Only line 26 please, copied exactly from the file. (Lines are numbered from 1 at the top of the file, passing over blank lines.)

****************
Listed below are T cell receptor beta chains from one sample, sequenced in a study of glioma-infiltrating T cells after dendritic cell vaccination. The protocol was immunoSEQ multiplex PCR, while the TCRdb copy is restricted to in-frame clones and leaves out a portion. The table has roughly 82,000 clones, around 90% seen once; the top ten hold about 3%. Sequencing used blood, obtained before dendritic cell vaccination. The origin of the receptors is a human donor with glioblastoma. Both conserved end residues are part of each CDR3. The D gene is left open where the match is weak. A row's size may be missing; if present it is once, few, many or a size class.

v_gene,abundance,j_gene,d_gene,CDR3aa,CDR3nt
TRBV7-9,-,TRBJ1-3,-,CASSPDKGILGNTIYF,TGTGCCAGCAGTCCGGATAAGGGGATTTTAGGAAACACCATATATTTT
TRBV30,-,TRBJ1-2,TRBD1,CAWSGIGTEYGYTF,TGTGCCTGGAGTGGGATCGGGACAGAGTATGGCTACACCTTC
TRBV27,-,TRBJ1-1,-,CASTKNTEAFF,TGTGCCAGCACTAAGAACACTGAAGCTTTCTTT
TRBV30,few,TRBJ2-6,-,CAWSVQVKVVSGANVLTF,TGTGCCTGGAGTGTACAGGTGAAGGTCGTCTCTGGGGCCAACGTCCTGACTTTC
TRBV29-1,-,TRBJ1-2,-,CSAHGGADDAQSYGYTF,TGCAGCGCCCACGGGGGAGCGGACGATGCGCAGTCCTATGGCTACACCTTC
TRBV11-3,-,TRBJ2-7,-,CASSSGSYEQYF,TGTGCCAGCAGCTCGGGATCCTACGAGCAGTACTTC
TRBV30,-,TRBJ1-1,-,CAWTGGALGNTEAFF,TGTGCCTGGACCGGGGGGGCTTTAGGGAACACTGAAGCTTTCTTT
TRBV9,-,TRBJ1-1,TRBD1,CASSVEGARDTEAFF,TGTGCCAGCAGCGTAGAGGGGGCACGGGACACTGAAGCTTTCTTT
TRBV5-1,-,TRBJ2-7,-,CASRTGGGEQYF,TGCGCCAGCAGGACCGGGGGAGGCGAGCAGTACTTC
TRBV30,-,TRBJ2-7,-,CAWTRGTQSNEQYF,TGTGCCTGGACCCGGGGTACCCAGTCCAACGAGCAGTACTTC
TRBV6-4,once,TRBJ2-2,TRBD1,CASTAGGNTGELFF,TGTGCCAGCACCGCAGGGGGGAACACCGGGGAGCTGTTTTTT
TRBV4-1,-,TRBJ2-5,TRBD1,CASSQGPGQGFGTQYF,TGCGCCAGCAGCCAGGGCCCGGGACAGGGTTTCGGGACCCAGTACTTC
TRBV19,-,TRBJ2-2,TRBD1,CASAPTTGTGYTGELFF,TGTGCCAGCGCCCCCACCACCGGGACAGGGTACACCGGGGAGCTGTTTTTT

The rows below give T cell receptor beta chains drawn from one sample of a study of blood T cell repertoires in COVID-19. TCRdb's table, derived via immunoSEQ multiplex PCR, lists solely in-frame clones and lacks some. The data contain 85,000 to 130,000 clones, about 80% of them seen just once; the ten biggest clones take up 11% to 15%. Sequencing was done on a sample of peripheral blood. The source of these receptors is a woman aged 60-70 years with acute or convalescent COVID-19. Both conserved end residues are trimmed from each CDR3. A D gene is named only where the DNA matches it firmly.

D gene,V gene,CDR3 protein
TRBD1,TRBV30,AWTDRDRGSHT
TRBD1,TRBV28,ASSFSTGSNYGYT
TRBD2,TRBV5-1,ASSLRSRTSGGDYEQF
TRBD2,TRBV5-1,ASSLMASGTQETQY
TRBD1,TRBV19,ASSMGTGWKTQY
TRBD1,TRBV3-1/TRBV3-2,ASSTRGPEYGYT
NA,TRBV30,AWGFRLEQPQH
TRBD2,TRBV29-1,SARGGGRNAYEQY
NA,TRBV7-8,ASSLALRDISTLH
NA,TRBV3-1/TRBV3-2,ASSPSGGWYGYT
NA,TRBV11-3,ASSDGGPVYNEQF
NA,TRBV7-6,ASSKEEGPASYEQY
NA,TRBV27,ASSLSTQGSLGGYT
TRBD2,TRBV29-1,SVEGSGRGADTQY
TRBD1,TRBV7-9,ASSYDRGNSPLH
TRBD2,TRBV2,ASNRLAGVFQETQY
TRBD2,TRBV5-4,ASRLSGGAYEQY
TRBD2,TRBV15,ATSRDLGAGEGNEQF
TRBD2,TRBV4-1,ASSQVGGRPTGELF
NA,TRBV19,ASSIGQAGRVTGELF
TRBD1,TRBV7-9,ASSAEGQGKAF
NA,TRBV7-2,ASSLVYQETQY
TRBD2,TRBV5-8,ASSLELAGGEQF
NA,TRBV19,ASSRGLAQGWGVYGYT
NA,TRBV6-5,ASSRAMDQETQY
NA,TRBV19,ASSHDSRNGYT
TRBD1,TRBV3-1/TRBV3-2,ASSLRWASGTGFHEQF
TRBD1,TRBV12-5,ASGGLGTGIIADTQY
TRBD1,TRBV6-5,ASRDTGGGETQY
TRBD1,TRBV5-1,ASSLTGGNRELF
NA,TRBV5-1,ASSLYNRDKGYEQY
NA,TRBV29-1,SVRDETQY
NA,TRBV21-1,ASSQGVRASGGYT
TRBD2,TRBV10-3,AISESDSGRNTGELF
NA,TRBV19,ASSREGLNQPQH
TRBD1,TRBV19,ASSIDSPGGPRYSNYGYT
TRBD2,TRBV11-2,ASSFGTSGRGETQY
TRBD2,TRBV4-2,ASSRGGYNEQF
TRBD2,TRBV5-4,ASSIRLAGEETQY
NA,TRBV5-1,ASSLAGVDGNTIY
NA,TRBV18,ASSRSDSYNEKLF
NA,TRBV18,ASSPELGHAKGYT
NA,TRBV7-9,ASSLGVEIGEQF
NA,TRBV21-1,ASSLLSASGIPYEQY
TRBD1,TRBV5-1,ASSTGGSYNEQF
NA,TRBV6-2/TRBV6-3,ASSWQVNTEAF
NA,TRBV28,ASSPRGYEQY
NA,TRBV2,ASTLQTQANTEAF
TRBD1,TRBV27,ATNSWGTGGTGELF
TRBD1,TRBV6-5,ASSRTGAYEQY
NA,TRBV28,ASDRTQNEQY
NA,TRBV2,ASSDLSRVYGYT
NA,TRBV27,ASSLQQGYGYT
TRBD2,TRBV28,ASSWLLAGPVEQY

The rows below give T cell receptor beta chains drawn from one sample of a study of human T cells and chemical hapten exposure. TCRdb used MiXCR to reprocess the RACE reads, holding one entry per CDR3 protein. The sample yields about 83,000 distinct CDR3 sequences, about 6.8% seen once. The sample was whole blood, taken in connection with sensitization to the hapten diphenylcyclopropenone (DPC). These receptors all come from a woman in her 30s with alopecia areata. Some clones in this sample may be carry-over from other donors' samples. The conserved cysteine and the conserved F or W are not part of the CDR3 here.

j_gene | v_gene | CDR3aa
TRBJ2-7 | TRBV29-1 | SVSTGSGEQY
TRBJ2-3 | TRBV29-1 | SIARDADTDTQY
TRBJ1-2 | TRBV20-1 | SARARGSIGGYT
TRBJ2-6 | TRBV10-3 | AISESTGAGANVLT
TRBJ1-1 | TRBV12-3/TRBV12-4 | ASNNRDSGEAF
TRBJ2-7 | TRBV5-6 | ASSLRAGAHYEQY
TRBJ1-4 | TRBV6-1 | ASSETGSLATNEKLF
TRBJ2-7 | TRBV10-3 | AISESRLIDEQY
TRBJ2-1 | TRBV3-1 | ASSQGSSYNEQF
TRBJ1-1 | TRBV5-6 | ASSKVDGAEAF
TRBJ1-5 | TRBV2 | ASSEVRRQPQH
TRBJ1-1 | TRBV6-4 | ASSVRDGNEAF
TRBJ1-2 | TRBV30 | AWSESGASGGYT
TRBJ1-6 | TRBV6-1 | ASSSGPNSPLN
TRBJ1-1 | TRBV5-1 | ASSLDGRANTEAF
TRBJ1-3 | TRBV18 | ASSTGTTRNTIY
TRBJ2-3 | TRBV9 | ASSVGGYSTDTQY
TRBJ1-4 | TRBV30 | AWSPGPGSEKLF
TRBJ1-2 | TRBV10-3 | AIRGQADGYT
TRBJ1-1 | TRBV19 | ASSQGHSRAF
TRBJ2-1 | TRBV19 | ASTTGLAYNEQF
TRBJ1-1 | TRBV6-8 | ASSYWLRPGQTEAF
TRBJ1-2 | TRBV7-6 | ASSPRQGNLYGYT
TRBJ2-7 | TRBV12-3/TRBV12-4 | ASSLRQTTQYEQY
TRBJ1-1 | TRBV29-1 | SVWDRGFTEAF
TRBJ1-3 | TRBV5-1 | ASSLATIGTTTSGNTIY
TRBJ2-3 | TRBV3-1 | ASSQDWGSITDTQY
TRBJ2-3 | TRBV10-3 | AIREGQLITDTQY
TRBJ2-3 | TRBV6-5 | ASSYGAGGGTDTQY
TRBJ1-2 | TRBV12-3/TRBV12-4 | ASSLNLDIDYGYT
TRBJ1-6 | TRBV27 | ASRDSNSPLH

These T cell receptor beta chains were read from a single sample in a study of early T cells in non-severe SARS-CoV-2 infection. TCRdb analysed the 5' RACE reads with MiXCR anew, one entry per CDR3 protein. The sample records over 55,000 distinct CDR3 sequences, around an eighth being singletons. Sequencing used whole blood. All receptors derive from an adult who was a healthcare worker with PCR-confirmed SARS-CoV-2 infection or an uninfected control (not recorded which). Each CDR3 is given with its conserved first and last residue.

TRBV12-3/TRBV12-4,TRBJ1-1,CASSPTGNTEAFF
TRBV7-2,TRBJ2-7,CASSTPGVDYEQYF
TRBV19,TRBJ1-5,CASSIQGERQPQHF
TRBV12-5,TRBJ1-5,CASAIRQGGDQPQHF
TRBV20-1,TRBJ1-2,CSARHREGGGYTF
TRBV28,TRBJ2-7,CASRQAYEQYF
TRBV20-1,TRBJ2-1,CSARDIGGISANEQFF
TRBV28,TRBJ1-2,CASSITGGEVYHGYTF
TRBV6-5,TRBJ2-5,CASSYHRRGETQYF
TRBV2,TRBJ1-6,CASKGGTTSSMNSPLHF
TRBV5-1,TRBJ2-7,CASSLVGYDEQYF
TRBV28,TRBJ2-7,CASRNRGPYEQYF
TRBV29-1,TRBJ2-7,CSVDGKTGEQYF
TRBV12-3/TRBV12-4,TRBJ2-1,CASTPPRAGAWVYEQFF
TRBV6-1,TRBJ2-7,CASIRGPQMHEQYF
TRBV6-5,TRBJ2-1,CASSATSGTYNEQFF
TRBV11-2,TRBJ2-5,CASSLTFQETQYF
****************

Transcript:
NA,TRBV7-8,ASSLALRDISTLH